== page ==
Phil on Film Index

Friday, June 03, 2005

Review - Sin City

Sin City, the long-awaited film version of Frank Miller’s cult comic, is “Shot and cut by Robert Rodriguez”. Miller himself shares a directing credit with Rodriguez, along with “Special guest director Quentin Tarantino”. From these credits alone you know that Sin City is a different type of comic-book adaptation; made by fans, for fans. Perhaps the fact that I have never read Miller’s work is why this film didn’t work for me, or perhaps it’s the fact that, beyond the spectacular visuals, Sin City fails at the most fundamental levels.

Certainly, the fans can’t quibble about how faithful Rodriguez has been to Miller’s dark vision, he has slavishly adapted these stories frame-by-frame. Shooting in black-and-white, Rodriguez has used digital cameras and green screen to fully create Basin City - a pulpy, noir-ish netherworld where it’s always night, and it’s mostly raining. Occasionally, something in the shot will come alive with colour, such as the breathtakingly beautiful opening sequence where a young girl in a red dress stands shivering on a balcony and stares out at the city below. Elsewhere, other items will be picked out in colour - a girl’s blonde hair, a pair of blue eyes - while one character is covered head-to-foot in yellow. Sin City isn’t just a live-action version of the comic, it is an exact replica of those pages on the big screen.

Unfortunately, while Sin City’s adherence to the source material is admirable, it is also the film’s biggest handicap. Among the opening titles you may notice that there is no screenplay credit. Rodriguez has taken Miller’s comic as gospel and simply re-created the stories as they are laid out on the page, making no attempt to adapt them for a different medium and delivering a poorly paced, clumsily constructed film which is often downright boring.

Tarantino may have guest-directed one sequence in Sin City, but his influence can be felt elsewhere, as the film apes the triptych structure of Pulp Fiction, but more awkwardly built and lacking the wit of its predecessor. We open with Hartigan (Bruce Willis), a good cop with a heart condition (comic-book shorthand for having a heart). He’s aiming to bust a paedophile (Nick Stahl) who has kidnapped an 11 year-old girl. We then dip into another of Miller’s stories, this one starring Mickey Rourke as Marv, a massive, hulking ex-con with a face carved from granite. He goes to bed with a prostitute named Goldie (Jamie King), but when he wakes up she’s dead and the cops are at his door. Marv heads out into the night to find her killer and avenge her death, helped by a naked policewoman (Carla Gugino), and coming face to face with a terrifying killer (Elijah Wood).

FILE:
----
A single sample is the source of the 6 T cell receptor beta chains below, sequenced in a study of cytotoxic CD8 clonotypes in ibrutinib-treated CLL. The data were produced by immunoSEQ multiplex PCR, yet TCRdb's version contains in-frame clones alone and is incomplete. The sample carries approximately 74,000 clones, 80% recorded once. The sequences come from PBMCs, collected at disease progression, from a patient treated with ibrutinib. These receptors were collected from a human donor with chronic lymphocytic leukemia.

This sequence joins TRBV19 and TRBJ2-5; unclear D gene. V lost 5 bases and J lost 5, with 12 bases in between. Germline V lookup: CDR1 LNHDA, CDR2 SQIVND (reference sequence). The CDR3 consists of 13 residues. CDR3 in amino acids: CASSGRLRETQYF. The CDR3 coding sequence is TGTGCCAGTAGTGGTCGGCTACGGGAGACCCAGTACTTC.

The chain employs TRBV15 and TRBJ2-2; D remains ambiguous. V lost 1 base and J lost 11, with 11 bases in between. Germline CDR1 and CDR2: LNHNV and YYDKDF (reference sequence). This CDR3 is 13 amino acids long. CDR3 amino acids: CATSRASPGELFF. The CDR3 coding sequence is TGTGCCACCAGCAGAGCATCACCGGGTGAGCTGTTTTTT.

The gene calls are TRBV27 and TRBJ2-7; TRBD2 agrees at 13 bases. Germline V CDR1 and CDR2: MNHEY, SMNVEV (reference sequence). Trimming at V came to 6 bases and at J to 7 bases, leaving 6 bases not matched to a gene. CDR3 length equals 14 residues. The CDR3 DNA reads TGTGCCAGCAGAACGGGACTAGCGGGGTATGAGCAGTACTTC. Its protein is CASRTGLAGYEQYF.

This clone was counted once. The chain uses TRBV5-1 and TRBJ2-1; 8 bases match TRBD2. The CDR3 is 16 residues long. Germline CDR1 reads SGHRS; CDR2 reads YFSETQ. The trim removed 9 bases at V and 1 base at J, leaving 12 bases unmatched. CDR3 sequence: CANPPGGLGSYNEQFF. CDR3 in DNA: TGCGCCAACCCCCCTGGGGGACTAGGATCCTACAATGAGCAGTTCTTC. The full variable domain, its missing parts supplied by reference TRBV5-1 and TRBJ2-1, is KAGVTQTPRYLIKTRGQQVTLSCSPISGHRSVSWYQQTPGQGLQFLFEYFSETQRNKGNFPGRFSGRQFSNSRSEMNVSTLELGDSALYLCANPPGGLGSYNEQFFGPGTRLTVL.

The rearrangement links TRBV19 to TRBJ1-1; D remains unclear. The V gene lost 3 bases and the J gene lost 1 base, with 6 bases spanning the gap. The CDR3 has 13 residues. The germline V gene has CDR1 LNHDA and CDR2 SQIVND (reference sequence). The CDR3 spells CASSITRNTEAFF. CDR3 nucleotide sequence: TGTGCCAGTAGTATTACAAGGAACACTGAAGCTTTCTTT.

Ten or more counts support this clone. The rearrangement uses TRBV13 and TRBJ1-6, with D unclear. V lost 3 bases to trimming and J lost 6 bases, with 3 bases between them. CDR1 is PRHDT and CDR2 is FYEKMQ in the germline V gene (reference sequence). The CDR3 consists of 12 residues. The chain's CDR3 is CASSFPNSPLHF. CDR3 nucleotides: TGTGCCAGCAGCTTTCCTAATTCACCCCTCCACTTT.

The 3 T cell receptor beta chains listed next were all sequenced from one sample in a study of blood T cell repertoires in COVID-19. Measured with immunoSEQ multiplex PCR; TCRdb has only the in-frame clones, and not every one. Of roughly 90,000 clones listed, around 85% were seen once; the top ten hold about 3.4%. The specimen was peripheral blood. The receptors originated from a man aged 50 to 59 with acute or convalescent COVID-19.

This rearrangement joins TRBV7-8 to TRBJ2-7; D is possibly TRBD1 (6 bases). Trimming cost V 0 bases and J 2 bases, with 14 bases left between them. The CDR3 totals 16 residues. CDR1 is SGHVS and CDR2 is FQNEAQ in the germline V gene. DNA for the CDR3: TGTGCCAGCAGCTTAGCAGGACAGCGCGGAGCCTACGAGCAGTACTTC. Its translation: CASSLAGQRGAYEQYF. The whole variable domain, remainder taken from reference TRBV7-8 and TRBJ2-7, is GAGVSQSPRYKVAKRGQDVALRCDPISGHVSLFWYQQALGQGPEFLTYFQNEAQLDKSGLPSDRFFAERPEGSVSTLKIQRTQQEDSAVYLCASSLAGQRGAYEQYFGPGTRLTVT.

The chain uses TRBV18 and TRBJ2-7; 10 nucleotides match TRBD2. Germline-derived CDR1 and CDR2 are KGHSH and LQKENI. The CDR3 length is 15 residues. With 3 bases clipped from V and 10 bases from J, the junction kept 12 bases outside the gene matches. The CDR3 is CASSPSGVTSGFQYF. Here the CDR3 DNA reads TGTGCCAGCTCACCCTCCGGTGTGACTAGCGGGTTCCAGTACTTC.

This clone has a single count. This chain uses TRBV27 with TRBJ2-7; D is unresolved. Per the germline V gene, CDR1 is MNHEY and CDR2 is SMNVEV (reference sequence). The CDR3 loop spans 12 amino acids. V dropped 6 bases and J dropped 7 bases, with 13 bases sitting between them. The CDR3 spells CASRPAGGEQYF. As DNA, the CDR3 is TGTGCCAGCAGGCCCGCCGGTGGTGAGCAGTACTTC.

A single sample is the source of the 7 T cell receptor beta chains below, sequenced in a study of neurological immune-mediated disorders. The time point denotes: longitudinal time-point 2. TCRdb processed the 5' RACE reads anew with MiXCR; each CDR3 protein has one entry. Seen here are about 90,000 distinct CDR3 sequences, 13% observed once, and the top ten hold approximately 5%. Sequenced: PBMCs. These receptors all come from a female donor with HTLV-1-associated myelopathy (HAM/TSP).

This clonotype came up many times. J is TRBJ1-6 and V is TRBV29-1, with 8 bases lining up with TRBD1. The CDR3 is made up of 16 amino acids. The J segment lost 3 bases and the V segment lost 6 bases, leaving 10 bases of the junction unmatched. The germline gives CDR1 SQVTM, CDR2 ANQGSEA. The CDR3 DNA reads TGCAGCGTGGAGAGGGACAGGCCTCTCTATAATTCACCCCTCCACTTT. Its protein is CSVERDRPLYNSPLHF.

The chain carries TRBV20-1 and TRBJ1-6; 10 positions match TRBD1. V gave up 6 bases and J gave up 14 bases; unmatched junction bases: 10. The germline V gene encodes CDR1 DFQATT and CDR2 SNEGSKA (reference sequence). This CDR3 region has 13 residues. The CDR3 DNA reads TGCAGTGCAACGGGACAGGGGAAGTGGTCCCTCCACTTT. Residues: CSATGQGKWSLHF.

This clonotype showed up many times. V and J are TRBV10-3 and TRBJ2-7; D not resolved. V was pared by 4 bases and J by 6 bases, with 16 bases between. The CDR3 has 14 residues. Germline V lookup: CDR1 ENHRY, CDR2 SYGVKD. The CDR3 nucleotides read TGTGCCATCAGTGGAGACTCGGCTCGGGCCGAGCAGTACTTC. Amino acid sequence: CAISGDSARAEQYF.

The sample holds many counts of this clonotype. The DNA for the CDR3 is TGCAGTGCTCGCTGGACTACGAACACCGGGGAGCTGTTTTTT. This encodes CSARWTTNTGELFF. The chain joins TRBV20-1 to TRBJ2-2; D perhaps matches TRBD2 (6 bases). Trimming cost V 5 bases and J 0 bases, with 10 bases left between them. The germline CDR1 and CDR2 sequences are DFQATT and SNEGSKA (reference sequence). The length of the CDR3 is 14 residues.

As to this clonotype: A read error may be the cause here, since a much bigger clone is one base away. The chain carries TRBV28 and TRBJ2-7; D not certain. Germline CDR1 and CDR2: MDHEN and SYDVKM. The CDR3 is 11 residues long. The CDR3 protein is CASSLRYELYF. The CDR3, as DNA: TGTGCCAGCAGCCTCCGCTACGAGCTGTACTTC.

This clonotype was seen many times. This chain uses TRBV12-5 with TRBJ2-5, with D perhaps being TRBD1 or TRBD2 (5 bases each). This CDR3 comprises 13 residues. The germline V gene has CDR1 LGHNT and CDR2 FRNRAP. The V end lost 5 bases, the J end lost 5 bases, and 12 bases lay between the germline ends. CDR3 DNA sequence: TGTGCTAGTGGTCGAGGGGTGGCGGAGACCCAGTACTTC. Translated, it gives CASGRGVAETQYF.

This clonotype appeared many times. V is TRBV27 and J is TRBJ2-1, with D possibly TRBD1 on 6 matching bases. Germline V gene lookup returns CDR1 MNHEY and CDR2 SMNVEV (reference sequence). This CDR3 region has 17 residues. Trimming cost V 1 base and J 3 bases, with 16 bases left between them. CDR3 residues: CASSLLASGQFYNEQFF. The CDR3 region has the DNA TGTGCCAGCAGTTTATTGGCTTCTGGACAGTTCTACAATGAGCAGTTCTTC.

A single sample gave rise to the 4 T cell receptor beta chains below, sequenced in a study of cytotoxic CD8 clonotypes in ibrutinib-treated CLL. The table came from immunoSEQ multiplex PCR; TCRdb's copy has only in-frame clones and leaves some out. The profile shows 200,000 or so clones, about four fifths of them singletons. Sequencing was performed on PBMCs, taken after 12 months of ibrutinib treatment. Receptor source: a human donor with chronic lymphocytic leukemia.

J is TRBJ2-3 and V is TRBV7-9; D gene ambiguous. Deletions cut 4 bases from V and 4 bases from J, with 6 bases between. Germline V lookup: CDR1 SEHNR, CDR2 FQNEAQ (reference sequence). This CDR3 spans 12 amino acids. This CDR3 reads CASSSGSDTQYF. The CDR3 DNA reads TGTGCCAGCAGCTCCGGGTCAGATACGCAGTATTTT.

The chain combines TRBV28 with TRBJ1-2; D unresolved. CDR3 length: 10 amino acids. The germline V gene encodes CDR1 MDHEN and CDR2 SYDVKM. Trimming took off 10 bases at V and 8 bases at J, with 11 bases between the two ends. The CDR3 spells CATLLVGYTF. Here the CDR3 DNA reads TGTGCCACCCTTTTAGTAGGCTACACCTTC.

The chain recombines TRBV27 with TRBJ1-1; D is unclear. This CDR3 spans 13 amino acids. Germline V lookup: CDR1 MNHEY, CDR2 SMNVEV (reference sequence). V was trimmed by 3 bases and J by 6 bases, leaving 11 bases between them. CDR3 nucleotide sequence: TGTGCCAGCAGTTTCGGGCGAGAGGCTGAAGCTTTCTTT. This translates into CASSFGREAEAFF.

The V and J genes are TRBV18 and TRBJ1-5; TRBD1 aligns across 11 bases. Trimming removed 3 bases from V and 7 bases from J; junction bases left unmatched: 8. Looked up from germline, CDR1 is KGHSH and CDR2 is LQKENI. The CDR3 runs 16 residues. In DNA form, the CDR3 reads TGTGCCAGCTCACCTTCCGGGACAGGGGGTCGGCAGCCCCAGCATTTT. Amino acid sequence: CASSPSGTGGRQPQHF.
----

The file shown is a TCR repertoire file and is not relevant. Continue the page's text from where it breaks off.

Marv’s story is probably the best of the three, despite feeling a little rushed, and features two of the film’s most memorable performances thanks to Rourke and Wood. Unfortunately, it’s all downhill from here.

The next strand of the film stars Clive Owen as Dwight, a killer who teams up with a gang of gun-toting prostitutes to punish the villainous Jackie-Boy (Benicio Del Toro). This section of the film is, frankly, a mess. Some characters are forgotten about while others are introduced at inopportune moments, the messy plot goes nowhere fast and Owen’s performance is embarrassingly wooden - with his wavering American accent proving ill-suited to the hard-boiled dialogue. Finally, we have the resumption of Hartigan’s story, the most morally queasy of the three. Eight years after he saved Nancy from the paedophile, she is a pole dancer, the paedophile is completely yellow, and Hartigan has to save her all over again.

But by this point, I had grown tired of the endless mumbling voiceover, the two-dimensional characters, the misogyny and, given the fact that all three story strands follow a very similar narrative arc, the predictable nature of the film. Above all, I had tired of the violence. More specifically, I had tired of the way the violence was depicted. Sin City is a film full of violent acts; barely a scene goes by without a bone-crunching beating, a decapitation, a stabbing, a shooting or a castration - but it is a film utterly without pain. We don’t feel a single one of the many punishments dished out, instead Rodriguez wants us to find it amusing, or cool, when a man’s head is beaten to a pulp or a face is scraped across gravel. Surely one of these incidents should make the viewer wince a little? Just once?

Instead the violence becomes meaningless and repetitive, and the film drags itself towards the disappointing conclusion. Given the scrupulous care and attention to detail which Rodriguez has lavished on the film, it’s a real shame to have to point out its many flaws. The technical prowess and innovate techniques employed by Rodriguez gave him the perfect platform to deliver a gripping, twisted modern noir but, while he dazzles the eyes, the heart and mind remain untouched. You will leave the cinema with a head full of spectacular imagery but little else. Sin City’s sparkling visual style will deservedly receive high praise, but once you look beneath the surface it’s as flat as the paper Miller’s stories were originally printed on.